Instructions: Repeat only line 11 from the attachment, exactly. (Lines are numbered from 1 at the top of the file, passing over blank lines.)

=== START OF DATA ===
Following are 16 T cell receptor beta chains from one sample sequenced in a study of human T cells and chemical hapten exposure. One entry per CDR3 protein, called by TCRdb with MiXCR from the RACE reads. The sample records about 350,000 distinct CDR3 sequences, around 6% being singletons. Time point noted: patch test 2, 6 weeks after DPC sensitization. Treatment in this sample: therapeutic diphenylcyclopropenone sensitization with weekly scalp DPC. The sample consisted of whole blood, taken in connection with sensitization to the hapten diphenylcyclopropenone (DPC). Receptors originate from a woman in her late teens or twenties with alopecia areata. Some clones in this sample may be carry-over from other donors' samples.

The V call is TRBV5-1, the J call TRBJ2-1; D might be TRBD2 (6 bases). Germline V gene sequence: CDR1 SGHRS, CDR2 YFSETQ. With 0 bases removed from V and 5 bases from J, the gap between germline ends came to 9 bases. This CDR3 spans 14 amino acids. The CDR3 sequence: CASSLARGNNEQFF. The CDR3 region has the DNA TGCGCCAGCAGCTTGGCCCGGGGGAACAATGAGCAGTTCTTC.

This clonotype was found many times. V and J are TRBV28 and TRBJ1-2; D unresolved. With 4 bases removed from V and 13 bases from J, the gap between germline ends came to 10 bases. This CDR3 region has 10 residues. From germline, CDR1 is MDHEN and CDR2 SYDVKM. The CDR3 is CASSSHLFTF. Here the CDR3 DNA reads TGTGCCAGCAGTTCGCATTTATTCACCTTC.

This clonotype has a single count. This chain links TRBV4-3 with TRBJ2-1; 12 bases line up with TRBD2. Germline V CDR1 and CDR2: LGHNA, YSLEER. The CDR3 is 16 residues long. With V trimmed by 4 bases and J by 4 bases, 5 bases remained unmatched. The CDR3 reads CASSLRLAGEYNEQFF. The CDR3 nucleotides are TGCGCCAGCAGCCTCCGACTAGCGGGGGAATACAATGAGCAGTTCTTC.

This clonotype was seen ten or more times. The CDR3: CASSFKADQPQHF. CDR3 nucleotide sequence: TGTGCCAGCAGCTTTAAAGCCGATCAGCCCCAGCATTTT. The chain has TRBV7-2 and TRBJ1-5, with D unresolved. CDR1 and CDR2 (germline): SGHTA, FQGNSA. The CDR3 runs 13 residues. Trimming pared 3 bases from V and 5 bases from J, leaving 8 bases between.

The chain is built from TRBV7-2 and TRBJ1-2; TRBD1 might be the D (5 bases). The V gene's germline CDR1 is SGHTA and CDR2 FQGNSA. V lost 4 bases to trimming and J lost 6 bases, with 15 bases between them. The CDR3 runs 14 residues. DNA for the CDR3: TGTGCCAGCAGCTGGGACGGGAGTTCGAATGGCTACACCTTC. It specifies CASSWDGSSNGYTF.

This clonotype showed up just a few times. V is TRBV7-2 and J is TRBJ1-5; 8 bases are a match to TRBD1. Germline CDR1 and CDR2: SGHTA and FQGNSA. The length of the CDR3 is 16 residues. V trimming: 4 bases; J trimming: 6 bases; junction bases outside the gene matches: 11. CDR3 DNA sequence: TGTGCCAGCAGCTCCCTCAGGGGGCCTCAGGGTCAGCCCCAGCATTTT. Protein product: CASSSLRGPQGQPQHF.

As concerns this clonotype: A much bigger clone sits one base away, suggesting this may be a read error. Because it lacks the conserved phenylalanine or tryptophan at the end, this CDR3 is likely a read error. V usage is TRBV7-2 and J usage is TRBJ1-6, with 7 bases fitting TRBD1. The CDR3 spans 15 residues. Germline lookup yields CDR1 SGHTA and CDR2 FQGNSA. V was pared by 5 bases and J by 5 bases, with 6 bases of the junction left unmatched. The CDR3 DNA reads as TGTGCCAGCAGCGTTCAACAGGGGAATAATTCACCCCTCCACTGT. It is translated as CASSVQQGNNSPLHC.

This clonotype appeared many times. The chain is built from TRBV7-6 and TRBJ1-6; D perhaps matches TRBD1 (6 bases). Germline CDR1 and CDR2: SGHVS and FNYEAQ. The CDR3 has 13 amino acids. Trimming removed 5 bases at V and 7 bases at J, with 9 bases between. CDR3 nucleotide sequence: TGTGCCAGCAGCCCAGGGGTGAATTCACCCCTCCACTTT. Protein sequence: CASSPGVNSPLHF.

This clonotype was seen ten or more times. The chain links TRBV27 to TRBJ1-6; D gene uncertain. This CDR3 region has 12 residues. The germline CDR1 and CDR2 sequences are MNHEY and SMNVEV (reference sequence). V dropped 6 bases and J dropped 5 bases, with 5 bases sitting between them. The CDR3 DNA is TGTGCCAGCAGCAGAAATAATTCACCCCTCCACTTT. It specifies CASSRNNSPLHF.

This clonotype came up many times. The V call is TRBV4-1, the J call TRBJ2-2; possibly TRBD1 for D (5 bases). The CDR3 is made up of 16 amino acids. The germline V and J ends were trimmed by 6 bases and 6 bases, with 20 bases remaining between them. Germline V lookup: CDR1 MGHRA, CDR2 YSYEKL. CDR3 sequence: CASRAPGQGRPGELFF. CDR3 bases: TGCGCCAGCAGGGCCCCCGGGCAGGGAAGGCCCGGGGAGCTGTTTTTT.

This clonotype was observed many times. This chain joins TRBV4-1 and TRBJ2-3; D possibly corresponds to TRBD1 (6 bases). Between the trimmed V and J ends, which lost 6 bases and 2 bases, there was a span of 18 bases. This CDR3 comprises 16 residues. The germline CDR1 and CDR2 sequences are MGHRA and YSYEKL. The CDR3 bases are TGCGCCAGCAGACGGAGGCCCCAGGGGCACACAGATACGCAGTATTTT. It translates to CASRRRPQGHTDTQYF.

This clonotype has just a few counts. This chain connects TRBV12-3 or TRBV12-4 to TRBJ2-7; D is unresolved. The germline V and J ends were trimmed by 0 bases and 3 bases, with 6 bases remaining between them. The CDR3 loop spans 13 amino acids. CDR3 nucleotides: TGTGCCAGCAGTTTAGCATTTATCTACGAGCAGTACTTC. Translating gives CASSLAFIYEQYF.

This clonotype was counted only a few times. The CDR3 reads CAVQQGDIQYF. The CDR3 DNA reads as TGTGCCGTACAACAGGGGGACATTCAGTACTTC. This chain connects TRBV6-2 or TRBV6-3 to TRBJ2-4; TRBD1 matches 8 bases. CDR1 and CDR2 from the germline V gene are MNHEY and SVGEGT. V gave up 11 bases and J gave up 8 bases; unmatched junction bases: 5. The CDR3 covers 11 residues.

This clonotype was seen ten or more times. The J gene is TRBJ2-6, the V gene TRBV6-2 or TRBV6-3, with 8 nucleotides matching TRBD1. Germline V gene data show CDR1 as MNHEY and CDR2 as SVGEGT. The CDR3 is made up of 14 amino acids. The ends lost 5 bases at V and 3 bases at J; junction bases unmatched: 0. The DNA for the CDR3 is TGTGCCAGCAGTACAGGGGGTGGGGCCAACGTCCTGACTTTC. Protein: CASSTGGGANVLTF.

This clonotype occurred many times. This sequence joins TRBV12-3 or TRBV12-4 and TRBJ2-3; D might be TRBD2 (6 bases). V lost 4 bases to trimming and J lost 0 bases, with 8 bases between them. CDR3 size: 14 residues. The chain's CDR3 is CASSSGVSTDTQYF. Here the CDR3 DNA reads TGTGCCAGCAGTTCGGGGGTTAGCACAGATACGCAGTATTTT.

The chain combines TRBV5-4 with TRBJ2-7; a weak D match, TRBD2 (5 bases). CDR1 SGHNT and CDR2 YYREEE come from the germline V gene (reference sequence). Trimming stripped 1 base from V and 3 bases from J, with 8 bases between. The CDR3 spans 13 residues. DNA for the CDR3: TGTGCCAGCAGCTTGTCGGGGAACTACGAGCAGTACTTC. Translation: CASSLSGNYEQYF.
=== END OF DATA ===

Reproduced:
This clonotype came up many times. The V call is TRBV4-1, the J call TRBJ2-2; possibly TRBD1 for D (5 bases). The CDR3 is made up of 16 amino acids. The germline V and J ends were trimmed by 6 bases and 6 bases, with 20 bases remaining between them. Germline V lookup: CDR1 MGHRA, CDR2 YSYEKL. CDR3 sequence: CASRAPGQGRPGELFF. CDR3 bases: TGCGCCAGCAGGGCCCCCGGGCAGGGAAGGCCCGGGGAGCTGTTTTTT.